The World Trade Center Memorial Cultural Complex will be an imposing edifice wedged in the place where the Twin Towers once stood. It will serve as the primary "gateway" to the underground area where the names of the lost are chiseled into concrete. The organizers of its principal tenant, the International Freedom Center (IFC), have stated that they intend to take us on "a journey through the history of freedom"... To the IFC's organizers, it is not only history's triumphs that illuminate, but also its failures. The public will have come to see 9/11 but will be given a high-tech, multimedia tutorial about man's inhumanity to man, from Native American genocide to the lynchings and cross-burnings of the Jim Crow South, from the Third Reich's Final Solution to the Soviet gulags and beyond. This is a history all should know and learn, but dispensing it over the ashes of Ground Zero is like creating a Museum of Tolerance over the sunken graves of the USS Arizona.
The public will be confused at first, and then feel hoodwinked and betrayed. Where, they will ask, do we go to see the September 11 Memorial? The World Trade Center Memorial Foundation will have erected a building whose only connection to September 11 is a strained, intellectual one. While the IFC is getting 300,000 square feet of space to teach us how to think about liberty, the actual Memorial Center on the opposite corner of the site will get a meager 50,000 square feet to exhibit its 9/11 artifacts, all out of sight and underground. Most of the cherished objects which were salvaged from Ground Zero in those first traumatic months will never return to the site. There is simply no room. But the International Freedom Center will have ample space to present us with exhibits about Chinese dissidents and Chilean refugees. These are important subjects, but for somewhere--anywhere--else, not the site of the worst attack on American soil in the history of the republic.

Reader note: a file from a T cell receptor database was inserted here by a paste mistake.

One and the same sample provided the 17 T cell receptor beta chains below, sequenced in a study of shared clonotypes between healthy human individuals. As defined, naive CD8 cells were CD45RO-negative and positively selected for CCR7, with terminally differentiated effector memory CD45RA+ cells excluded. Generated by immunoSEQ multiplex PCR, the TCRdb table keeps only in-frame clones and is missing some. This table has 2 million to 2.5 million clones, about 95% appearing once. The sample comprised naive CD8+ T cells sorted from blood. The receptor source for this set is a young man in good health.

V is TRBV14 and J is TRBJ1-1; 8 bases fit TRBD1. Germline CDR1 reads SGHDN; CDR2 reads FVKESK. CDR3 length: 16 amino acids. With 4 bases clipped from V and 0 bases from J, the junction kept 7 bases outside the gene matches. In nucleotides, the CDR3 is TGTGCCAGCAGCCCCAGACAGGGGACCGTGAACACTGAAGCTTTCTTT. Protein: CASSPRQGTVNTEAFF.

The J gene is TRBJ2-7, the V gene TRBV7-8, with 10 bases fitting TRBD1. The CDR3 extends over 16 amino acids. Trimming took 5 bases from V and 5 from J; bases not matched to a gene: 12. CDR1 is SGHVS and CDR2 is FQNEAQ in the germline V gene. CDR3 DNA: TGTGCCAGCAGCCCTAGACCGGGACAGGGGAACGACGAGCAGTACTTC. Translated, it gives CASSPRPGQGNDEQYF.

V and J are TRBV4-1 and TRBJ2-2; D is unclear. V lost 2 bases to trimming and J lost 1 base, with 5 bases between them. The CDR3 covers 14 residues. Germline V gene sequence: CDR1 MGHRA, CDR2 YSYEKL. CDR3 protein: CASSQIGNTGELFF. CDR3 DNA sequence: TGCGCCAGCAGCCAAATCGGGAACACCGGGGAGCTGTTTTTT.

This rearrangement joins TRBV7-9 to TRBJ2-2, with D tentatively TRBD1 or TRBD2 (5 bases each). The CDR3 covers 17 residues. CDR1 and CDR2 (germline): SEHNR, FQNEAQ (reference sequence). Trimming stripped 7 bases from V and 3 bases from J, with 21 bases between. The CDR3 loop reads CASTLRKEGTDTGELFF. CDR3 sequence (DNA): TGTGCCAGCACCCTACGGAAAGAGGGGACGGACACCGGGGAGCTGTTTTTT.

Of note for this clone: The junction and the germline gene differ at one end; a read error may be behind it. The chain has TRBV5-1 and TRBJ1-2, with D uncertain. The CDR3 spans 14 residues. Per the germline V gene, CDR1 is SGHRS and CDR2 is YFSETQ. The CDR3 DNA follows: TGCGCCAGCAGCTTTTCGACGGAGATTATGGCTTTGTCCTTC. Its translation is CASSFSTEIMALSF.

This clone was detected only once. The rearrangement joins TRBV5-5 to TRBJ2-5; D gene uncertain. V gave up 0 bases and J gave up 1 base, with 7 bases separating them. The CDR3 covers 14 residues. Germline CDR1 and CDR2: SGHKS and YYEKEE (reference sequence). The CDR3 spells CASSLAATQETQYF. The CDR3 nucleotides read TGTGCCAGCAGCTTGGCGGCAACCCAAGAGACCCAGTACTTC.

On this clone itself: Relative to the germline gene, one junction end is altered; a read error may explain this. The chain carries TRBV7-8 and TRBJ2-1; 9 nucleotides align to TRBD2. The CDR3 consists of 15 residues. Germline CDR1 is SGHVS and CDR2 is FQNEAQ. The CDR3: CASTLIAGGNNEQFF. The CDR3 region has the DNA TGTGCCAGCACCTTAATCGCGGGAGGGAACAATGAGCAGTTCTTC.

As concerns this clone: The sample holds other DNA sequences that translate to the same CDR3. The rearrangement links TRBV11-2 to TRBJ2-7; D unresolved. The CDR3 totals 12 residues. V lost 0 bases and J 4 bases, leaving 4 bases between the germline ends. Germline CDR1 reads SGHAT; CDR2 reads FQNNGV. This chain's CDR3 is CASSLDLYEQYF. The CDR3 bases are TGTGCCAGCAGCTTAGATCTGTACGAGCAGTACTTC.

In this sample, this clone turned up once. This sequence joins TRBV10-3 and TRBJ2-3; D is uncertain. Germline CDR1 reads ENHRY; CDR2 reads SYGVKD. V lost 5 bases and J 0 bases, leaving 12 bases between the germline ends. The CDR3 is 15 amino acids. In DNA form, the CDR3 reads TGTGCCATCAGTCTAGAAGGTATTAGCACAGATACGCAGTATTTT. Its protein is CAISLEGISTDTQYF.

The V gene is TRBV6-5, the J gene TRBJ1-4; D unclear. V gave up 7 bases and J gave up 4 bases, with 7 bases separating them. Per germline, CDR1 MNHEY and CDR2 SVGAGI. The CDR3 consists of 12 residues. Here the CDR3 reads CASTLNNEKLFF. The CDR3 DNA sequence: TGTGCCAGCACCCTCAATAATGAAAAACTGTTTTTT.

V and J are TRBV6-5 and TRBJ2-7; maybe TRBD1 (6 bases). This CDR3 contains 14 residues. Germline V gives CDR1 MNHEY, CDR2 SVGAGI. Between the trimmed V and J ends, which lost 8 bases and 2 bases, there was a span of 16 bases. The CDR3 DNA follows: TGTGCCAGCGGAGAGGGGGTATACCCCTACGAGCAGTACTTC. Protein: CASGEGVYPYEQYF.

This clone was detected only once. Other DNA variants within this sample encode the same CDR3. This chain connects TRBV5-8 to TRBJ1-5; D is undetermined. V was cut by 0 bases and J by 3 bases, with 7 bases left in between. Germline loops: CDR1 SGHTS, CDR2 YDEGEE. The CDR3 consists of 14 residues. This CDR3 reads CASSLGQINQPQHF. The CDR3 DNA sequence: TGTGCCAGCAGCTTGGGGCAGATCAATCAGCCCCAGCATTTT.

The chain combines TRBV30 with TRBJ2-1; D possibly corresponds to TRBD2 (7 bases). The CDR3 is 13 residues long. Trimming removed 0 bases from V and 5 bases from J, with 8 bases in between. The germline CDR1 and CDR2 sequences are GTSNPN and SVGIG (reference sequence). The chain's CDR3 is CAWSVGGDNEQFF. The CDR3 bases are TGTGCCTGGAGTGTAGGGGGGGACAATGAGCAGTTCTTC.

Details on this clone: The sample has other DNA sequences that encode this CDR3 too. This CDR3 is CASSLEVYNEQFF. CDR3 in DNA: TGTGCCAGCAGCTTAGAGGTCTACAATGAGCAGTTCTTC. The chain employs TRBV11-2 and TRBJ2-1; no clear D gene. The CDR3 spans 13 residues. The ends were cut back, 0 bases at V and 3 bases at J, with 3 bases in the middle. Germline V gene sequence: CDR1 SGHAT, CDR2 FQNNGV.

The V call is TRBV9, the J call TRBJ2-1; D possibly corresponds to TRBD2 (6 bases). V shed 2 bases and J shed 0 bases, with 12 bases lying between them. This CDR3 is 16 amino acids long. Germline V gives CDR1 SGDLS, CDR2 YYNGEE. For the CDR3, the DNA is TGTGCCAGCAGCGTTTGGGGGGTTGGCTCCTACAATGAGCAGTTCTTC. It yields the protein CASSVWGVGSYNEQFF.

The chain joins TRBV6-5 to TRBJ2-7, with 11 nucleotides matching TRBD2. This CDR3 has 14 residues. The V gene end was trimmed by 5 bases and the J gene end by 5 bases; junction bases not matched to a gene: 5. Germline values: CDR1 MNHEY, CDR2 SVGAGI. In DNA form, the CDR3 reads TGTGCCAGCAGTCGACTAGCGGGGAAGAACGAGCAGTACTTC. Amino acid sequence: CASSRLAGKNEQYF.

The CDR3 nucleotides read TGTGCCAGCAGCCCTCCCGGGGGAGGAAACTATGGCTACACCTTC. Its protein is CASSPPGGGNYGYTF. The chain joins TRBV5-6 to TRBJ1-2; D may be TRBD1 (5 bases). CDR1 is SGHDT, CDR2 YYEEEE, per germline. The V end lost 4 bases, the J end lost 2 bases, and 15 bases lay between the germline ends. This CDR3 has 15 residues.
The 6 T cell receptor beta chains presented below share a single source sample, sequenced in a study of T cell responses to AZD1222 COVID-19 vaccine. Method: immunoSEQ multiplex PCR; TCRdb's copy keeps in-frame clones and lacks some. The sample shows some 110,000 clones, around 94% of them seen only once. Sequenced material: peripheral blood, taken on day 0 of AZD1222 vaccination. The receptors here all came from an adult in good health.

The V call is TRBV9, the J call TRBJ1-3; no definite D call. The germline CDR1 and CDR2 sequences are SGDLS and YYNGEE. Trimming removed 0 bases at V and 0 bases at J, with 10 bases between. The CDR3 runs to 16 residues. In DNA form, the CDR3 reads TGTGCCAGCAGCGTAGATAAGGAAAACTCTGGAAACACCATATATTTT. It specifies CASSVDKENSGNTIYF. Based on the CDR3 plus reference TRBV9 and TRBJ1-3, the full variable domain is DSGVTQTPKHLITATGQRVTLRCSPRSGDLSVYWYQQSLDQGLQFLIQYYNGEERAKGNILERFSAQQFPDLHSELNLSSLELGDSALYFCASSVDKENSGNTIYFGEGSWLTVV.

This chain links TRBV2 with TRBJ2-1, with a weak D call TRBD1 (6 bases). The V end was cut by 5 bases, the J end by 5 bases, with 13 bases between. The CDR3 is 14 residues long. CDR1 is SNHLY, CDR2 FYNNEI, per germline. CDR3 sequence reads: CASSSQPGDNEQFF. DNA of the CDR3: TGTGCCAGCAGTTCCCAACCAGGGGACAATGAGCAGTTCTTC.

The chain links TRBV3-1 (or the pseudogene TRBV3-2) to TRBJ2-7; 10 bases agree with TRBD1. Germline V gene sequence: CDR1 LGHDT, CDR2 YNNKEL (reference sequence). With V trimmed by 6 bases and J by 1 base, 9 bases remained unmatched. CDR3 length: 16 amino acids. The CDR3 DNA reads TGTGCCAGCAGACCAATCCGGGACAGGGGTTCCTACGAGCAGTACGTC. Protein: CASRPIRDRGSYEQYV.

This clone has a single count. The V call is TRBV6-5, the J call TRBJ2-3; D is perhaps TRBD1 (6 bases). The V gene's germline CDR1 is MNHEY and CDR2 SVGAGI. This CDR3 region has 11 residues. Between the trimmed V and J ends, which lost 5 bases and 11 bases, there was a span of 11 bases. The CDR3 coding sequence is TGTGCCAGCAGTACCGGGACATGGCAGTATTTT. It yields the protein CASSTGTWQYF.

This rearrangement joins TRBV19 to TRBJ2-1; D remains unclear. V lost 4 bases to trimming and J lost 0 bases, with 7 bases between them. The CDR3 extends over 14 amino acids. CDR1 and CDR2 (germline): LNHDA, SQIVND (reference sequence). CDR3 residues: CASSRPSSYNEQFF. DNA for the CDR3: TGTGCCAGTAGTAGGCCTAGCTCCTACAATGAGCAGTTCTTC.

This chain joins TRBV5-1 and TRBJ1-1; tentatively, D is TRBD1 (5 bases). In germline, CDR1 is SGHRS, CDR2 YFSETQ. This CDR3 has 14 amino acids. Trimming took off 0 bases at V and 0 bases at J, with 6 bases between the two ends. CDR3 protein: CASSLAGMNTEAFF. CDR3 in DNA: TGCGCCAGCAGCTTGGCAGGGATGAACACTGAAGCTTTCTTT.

Who's behind the IFC?
The driving force behind the IFC is Tom Bernstein, the dynamic co-founder of the Chelsea Piers Sports and Entertainment Complex who made a fortune financing Hollywood movies. But his capital ventures appear to have funded his true calling, the pro bono work he has done his entire adult life--as an activist lawyer in the human rights movement...
The public has a right to know that it was Mr. Bernstein's organization, joined by the American Civil Liberties Union, that filed a lawsuit three months ago against Donald Rumsfeld on behalf of detainees in Iraq and Afghanistan. It was Human Rights First that filed an amicus brief on behalf of alleged "dirty bomber" Jose Padilla, an American citizen who the Justice Department believes is an al Qaeda recruit...
In fact, the IFC's list of those who are shaping or influencing the content and programming for their Ground Zero exhibit includes a Who's Who of the human rights, Guantanamo-obsessed world:
• Michael Posner, executive director at Human Rights First who is leading the worldwide "Stop Torture Now" campaign focused entirely on the U.S. military. He has stated that Mr. Rumsfeld's refusal to resign in the wake of the Abu Ghraib scandal is "irresponsible and dishonorable."
• Anthony Romero, executive director of the ACLU, who is pushing IFC organizers for exhibits that showcase how civil liberties in this country have been curtailed since September 11.
• Eric Foner, radical-left history professor at Columbia University who, even as the bodies were being pulled out of a smoldering Ground Zero, wrote, "I'm not sure which is more frightening: the horror that engulfed New York City or the apocalyptic rhetoric emanating daily from the White House." This is the same man who participated in a "teach-in" at Columbia to protest the Iraq war, during which a colleague exhorted students with, "The only true heroes are those who find ways to defeat the U.S. military," and called for "a million Mogadishus."
• George Soros, billionaire founder of Open Society Institute, the nonprofit foundation that helps fund Human Rights First and is an early contributor to the IFC. Mr. Soros has stated that the pictures of Abu Ghraib "hit us the same way as the terrorist attack itself."